If you’ve never heard a basic overview of the history of photography, then this cute little animated video from TED-Ed is here for you. It covers everything from the invention of the camera obscura, to the battle between the calotype and the daguerreotype, to the rise of portable cameras.
The video, which is narrated by photographer Eva Timothy and animated by London Squared Productions, gives a wonderfully concise version of events that is expanded on at TED-Ed’s website. The history of photography according to Timothy goes something like this.
It all started in the 9th century with Arab scientist Alhazen who came up with the camera obscura. That was the pinnacle of photographic technology until 1724 when Johann Heinrich Schulze figured out that certain silver compounds were light-sensitive, but his images didn’t last long.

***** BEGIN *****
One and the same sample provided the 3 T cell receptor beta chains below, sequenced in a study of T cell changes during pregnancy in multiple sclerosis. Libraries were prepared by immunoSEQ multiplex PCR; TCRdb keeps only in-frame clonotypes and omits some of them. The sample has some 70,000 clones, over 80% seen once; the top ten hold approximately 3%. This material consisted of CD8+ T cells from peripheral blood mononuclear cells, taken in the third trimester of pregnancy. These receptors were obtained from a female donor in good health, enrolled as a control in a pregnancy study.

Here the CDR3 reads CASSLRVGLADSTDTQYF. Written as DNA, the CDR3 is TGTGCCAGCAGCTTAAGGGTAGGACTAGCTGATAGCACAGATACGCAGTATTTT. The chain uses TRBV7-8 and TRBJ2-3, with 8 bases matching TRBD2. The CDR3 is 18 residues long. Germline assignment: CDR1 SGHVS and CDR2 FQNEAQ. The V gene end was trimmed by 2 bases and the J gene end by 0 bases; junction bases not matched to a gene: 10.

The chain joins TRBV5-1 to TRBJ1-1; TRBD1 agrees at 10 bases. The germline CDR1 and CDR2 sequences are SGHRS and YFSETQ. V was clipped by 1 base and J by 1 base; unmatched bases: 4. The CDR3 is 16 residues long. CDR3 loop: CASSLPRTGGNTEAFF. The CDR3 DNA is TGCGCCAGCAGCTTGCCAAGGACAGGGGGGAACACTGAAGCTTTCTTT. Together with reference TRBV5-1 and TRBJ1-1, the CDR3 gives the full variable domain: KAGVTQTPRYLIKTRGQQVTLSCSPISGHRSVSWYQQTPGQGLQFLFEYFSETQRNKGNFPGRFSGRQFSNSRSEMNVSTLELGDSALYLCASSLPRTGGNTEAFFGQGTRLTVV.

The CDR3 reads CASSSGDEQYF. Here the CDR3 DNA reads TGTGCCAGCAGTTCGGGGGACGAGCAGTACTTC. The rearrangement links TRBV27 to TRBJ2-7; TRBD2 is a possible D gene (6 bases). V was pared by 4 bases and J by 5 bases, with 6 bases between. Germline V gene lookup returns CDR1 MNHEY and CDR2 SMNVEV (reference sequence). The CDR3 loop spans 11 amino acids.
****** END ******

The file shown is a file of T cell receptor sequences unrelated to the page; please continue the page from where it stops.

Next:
The real breakthrough came around 1839 when Henry Fox Talbot and Louis Daguerre invented the calotype and daguerreotype, respectively, and began duking it our for photographic supremacy. Louis Daguerre won that battle, but producing a daguerreotype was still both time-consuming and cumbersome.
Finally, George Eastman burst onto the scene. He worked hard to invent a dry plate photographic process that would make it realistic for everyone to own and use a camera. He eventually succeeded, and after discovering plastic roll film, he ultimately turned portable photography from dream into reality.
Now it’s estimated that we take more photos each day than were taken in the first hundred years photography was invented. And we guess that only like, half of those are Instagram snaps of food.